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Commuter Population Seeks Campus Support

Students and faculty focusing on the many changes to campus this year may miss a significant change in the student population: Commuter students now make up 36% of the John Brown University traditional undergraduate population, up from 29% in 2015, according to the Fall 2020 Preliminary Enrollment Report.

As a residential campus, JBU requires that full-time students live in on-campus housing for six semesters, with exceptions for married couples, students ages 22 and older and those living with family. This policy is based off the “belief that the residence life experience is a vital part of the students’ development as a whole person,” according to the university website.

Rob Rostoni, coordinator of student success, seeks ways to support commuter students through relationships. “One of the philosophies is that we want to create a community for our commuters, but we also want to make sure that our commuters are grafting into the wider community,” Rostoni said.

Yamilet Lopez, junior biology major, is entering her third year as a commuter student. Initially, her experience was miserable. “As soon as I finished my classes, I’d go home as soon as possible,” Lopez said. “But, because of that, I wasn’t able to build relationships with people, so I was alone most of the time. I’m very, very, very extraverted, so I really need people to gain energy from.”

As Lopez discovered campus organizations and activities that she enjoyed, however, she felt more connected to JBU. She recommends connecting with Commuter Services and Student Support Services.

“Now, I am involved in a lot of different programs on campus, and I try to stay on campus a little longer,” Lopez said. “My friend is a commuter, too, so it’s easy for us to exclude ourselves and do our own commuter thing, but we try to get involved with our major, too. I like it a lot more now.”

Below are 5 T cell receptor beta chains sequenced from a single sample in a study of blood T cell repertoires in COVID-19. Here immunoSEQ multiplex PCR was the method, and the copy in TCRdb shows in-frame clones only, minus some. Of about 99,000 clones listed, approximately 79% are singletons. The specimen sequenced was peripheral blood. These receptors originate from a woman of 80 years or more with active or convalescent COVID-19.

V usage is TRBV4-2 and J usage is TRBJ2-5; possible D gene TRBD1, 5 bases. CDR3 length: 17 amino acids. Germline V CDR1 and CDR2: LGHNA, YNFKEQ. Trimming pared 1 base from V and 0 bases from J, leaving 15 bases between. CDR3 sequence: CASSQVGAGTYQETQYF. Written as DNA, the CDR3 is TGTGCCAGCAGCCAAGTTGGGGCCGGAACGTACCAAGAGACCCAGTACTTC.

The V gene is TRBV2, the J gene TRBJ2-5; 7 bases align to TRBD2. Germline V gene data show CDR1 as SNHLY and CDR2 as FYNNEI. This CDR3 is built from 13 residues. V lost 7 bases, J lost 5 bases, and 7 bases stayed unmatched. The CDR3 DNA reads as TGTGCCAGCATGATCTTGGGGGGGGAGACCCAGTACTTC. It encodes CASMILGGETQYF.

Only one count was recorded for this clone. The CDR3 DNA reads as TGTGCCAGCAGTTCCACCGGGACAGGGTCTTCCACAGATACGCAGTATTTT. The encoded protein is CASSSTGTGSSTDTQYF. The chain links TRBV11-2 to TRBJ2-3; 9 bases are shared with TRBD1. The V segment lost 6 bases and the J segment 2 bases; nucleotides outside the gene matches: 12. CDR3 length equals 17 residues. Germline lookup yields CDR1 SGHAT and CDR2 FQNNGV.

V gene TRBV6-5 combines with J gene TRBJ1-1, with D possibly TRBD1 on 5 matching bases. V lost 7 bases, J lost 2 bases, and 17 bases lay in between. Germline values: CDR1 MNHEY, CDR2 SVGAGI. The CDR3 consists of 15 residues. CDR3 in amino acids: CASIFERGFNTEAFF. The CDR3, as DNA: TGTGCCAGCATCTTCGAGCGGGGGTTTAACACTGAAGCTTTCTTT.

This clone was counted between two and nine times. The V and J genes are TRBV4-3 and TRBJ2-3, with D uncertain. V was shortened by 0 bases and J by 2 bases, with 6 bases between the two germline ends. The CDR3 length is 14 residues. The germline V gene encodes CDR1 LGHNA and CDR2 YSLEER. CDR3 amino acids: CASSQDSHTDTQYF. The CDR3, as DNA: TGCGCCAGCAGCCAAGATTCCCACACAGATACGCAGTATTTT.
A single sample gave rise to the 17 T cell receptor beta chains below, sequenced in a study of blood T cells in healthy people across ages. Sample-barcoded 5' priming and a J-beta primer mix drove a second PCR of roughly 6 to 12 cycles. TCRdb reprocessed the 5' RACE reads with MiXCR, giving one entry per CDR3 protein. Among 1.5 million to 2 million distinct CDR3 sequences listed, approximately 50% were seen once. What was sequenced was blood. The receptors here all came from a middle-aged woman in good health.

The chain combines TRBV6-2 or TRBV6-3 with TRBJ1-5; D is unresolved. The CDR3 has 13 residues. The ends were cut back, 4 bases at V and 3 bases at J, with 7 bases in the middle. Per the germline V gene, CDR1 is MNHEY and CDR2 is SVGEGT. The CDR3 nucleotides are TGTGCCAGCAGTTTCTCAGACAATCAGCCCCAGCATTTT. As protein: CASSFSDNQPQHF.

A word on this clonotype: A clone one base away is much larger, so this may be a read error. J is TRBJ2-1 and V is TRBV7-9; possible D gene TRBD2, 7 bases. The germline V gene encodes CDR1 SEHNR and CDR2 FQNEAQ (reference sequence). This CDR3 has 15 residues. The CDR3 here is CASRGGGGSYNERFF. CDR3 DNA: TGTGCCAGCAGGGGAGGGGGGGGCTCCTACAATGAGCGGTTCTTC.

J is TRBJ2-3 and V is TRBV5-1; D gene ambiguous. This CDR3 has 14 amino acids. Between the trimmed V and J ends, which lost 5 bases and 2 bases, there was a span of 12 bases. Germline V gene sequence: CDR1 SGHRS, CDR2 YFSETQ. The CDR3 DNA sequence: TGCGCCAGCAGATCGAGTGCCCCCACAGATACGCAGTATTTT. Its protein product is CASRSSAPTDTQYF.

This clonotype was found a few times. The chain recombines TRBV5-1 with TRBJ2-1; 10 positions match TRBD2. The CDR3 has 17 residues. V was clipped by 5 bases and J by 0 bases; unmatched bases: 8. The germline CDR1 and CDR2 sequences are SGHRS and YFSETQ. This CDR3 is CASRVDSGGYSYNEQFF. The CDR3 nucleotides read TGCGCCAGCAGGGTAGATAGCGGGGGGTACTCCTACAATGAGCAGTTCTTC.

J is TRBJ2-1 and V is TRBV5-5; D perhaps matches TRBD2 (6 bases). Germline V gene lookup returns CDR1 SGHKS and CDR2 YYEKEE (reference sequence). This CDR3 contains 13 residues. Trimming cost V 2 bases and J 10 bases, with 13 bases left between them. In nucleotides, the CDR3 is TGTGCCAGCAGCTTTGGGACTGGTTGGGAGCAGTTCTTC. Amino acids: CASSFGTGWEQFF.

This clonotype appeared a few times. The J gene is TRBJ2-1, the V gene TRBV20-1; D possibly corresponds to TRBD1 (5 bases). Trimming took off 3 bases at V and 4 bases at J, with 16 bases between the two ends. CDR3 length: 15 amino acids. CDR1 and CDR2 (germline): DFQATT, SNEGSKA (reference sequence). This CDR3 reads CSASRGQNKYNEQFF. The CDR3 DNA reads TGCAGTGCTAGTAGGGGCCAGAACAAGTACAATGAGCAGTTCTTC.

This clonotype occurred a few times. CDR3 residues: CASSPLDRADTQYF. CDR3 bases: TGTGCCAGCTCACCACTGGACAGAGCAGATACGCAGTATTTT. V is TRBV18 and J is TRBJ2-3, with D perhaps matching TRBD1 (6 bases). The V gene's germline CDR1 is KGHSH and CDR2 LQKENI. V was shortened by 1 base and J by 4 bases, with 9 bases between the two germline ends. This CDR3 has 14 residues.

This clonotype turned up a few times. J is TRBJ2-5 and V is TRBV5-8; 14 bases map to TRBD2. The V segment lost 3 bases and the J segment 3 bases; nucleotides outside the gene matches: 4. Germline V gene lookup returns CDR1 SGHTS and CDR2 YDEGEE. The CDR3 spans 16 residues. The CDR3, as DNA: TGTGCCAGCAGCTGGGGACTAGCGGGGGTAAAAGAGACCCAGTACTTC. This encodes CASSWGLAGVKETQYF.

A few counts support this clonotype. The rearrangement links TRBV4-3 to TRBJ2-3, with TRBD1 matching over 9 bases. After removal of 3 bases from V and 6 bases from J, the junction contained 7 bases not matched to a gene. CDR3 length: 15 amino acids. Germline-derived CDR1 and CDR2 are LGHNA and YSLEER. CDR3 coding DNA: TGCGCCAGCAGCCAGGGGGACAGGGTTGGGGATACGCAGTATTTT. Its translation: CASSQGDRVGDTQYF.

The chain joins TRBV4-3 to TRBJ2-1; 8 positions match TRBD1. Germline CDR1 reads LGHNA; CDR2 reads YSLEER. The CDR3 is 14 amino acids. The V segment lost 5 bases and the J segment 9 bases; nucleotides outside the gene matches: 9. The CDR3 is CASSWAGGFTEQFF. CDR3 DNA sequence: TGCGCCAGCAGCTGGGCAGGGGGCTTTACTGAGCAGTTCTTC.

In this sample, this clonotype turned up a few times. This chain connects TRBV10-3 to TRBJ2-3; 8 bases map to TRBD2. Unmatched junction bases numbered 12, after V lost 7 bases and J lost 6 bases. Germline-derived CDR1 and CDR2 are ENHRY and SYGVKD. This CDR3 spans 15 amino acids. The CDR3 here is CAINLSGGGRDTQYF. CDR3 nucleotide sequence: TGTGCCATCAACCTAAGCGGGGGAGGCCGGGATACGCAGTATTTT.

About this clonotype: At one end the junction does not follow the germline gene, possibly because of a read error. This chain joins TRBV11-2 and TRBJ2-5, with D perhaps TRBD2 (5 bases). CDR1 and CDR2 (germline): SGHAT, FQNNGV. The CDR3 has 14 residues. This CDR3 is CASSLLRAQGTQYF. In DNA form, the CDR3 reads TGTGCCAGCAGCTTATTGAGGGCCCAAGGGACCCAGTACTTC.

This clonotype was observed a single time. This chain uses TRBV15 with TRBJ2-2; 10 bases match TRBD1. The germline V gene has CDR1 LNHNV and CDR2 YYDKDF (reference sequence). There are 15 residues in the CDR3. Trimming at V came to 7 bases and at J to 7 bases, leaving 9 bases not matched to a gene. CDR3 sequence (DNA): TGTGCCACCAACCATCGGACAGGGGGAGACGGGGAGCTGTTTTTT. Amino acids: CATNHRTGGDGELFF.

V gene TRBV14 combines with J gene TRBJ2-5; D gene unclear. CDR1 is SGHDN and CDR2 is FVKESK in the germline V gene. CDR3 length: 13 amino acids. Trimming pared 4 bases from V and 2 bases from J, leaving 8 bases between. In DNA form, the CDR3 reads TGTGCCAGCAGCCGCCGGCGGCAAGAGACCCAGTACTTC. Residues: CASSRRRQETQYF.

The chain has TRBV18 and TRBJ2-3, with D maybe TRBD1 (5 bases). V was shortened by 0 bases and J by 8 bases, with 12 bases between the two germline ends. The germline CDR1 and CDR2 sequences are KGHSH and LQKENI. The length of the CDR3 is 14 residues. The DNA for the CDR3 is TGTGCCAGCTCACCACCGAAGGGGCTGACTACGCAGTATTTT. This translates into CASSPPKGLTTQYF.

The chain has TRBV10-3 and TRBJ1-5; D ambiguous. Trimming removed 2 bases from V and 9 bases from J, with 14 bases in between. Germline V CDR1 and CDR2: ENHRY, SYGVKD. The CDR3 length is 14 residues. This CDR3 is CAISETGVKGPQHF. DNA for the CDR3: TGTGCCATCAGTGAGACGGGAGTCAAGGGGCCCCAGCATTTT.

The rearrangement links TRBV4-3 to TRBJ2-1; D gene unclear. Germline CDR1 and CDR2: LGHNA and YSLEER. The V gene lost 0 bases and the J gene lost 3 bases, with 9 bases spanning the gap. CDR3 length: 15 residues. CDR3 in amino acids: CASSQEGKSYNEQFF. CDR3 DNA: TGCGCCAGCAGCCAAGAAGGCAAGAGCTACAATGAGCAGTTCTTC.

Lopez serves as the coordinator of commuter student outreach, using her experience to create better experiences for students who live off campus.

One way she builds connections is through Commuter Services monthly events. For September, Lopez is planning “Come Chill with Us” with Tropical Sno Cones. Other activities for the semester include “Central Perk” in October and a commuter breakfast in November. Each event will follow JBU’s coronavirus guidelines.

Photos: Catherine Nolte, The Threefold Advocate

Due to JBU’s coronavirus guidelines, the commuter lounge will look different this year. The lounge area will be limiting the number of students to provide for social distancing. “Despite these changes, we still have opportunity to serve over 100 students a day in that space,” Rostoni said. “The commuter lounge will be a good place for people to grab their lunch or to study, relax, charge their devices or store their things in the lockers.”

Commuter Services also seeks to help students navigate the uncertainty of college. “If a student is at JBU for four years, that’s a long time to expect that there won’t be a major life event that happens in that scope of time,” Rostoni said. “Our office is a great place and so is the counseling office if there is a life event that happens and needs to be processed.”

To commuting students struggling to adjust, Lopez said, “Don’t let the title ‘commuter’ define you. We are all students at JBU. We all belong. It’s just a little bit harder for us.”